There's a fair group of people who think mandatory cycle lane use is the way. Given the readership of the site I expect most are cyclists and not people with an agenda against cycling. Don't agree with their opinion but fair enough. But agreeing with the copper does not equate to agreeing that cycle lanes should be mandatory. The cyclist is fixated on that issue but the copper is not interested in being sidetracked on that question because it's not his issue.

I've read lots of Trump-worthy comments about cycling and have no doubt there's a lot of people with hostility towards cyclists/cycling, but I think we don't help matters if we justify bad cycling and talk like there is a conspiracy against us and that anyone who disagrees is the enemy.

Avatar
andrewthecook | 7 years ago
0 likes

And to that end I think Road.cc you've misrepresented the events in your headline. Some week disagree bit it's definitely disputable as a summary of the events in the video. I've seen a few accusations of clickbait headlines here before and not entirely without foundation I'd say.

Avatar
narch | 7 years ago
4 likes

I love how these threads go off in tangents and everyone gets personal, really interesting social study. Anyway......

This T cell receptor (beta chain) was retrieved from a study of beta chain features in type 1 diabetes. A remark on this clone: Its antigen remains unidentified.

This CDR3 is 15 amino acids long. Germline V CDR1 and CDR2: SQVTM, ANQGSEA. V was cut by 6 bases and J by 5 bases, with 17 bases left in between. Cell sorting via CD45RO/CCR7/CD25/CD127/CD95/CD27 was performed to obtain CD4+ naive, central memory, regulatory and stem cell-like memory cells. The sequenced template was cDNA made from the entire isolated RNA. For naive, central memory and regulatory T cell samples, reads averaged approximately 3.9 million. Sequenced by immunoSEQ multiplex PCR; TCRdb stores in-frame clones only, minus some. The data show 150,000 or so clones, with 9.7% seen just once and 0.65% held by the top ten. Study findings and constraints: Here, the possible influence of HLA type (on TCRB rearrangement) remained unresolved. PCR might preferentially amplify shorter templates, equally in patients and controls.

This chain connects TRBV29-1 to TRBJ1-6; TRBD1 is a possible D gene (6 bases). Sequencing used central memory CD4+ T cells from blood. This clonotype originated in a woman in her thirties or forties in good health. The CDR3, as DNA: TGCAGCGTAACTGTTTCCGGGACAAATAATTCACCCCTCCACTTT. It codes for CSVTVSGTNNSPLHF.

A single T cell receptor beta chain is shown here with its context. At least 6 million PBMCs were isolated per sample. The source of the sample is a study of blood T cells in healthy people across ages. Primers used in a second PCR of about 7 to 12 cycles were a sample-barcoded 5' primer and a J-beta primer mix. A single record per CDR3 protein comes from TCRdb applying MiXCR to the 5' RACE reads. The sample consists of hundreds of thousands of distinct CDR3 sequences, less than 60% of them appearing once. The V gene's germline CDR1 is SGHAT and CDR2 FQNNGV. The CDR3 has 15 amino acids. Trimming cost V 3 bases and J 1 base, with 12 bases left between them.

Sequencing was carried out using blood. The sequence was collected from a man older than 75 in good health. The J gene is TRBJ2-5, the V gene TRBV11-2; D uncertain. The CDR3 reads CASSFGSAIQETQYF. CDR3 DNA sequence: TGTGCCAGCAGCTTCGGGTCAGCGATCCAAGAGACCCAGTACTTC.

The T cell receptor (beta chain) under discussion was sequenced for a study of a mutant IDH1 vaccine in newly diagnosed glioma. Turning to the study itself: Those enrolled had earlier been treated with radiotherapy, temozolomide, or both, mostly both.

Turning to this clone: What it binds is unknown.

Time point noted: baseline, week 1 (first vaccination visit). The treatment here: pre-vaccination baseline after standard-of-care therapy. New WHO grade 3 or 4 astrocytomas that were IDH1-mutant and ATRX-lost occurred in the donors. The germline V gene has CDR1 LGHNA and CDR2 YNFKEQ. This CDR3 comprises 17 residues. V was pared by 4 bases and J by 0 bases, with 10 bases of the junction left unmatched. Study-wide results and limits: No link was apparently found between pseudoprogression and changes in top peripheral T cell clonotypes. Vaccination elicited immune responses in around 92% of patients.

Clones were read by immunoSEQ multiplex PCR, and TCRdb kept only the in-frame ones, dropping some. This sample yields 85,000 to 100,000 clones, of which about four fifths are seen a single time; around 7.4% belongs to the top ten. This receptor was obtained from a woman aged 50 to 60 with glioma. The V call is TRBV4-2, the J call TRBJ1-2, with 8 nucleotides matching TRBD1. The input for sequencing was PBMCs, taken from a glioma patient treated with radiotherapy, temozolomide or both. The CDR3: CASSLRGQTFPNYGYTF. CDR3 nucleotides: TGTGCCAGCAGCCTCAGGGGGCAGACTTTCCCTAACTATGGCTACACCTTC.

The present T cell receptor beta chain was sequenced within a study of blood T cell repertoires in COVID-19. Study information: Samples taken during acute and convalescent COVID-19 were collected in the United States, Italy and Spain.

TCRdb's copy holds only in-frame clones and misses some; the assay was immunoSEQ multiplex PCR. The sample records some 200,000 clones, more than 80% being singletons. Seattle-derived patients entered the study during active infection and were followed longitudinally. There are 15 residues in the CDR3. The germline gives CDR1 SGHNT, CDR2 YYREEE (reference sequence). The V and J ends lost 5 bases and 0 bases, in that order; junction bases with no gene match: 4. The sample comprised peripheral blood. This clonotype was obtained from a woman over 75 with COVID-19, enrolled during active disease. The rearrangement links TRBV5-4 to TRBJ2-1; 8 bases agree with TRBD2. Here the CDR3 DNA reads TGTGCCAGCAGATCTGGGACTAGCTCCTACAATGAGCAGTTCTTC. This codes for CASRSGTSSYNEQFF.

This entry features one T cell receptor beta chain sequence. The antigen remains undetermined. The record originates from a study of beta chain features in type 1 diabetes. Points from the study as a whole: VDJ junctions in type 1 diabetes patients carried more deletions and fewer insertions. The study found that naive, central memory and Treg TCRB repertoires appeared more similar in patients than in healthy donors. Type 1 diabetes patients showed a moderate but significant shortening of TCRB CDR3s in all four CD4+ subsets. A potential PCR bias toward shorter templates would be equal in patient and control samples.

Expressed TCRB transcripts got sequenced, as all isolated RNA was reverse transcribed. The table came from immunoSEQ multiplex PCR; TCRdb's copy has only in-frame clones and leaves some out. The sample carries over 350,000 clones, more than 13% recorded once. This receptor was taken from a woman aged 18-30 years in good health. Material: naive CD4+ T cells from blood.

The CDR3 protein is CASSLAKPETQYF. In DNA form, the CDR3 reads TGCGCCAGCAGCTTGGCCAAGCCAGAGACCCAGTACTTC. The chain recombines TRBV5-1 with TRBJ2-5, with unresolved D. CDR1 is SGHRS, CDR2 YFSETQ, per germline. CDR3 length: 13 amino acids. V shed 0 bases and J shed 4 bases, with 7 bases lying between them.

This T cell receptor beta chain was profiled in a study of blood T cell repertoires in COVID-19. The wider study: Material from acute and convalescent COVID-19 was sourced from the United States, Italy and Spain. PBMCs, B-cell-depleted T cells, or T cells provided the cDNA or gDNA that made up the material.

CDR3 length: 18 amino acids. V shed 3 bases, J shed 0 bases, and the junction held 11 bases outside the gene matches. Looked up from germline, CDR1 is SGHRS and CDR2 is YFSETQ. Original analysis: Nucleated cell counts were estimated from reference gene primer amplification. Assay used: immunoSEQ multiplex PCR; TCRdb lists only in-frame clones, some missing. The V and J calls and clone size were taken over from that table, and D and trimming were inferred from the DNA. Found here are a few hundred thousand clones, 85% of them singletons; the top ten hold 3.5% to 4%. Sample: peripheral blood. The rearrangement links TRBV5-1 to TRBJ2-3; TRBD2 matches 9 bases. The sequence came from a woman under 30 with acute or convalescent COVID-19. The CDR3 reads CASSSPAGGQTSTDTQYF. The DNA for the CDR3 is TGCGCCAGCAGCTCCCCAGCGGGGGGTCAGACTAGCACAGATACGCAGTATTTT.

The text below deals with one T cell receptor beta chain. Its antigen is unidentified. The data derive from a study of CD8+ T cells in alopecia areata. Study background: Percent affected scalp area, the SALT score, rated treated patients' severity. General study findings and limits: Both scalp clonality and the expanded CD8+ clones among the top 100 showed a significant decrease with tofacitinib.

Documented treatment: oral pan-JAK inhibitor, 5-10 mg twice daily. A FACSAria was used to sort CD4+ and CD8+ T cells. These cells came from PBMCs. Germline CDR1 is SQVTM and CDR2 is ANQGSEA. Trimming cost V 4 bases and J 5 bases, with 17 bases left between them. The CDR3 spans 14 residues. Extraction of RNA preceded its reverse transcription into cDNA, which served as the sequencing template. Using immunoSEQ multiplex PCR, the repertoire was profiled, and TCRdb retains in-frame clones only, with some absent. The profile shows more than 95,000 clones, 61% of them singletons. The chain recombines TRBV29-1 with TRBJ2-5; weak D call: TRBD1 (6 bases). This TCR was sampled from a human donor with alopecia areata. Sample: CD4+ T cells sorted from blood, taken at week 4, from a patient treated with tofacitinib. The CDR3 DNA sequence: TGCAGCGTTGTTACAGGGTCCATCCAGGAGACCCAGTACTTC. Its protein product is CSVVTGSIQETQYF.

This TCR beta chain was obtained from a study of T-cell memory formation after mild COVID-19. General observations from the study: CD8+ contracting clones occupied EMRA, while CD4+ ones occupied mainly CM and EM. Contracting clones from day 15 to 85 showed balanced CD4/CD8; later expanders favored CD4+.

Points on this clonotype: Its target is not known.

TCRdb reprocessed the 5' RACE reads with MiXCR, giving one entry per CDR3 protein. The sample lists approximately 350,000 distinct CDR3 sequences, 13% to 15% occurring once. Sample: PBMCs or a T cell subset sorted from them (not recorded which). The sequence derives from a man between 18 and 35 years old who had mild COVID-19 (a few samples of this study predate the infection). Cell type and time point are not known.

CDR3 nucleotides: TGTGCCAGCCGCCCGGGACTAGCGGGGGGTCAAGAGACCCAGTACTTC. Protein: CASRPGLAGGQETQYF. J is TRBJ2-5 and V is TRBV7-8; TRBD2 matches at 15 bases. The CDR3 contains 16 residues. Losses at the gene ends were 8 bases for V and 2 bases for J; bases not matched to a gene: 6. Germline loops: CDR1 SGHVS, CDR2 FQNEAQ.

Paraphrasing without emotional overlay

Officer : don't pull out suddenly (as you did in my opinion (and there is no video from his POV)) as you may be killed by a truck. I wouldn't want that to happen to you. There appears to be a possibly safer option for you. I am not planning to give you a ticket

Cyclist: I don't agree but I am going to try and wind you up and be smart, oh look I have succeeded in irritating someone (aren't I clever and I have this video of it).

Rather than say thanks for your concern, I did not think my actions would be perceived as such. Certainly wasn't my intent.

imaginary ending ensues with officer saying thanks for considering that, have a good day and ride safe, cyclist trying the chirpy 'no worries' and cycling home to upload a positive video about how to act as an adult.

Release the trolls!

Avatar
imaca | 7 years ago
2 likes

When I read the term "Cycling Super Highway", a shitty 1m wide strip of blue paint encouraging cyclists to position themselves in the kill zone immediately to the left of left turning traffic at intersections isn't what sprung to mind. Now I know. Cycling Super Highway, lol.

Avatar
antigee | 7 years ago
3 likes

"The _Kaner [729 posts] 1 day ago

2 likes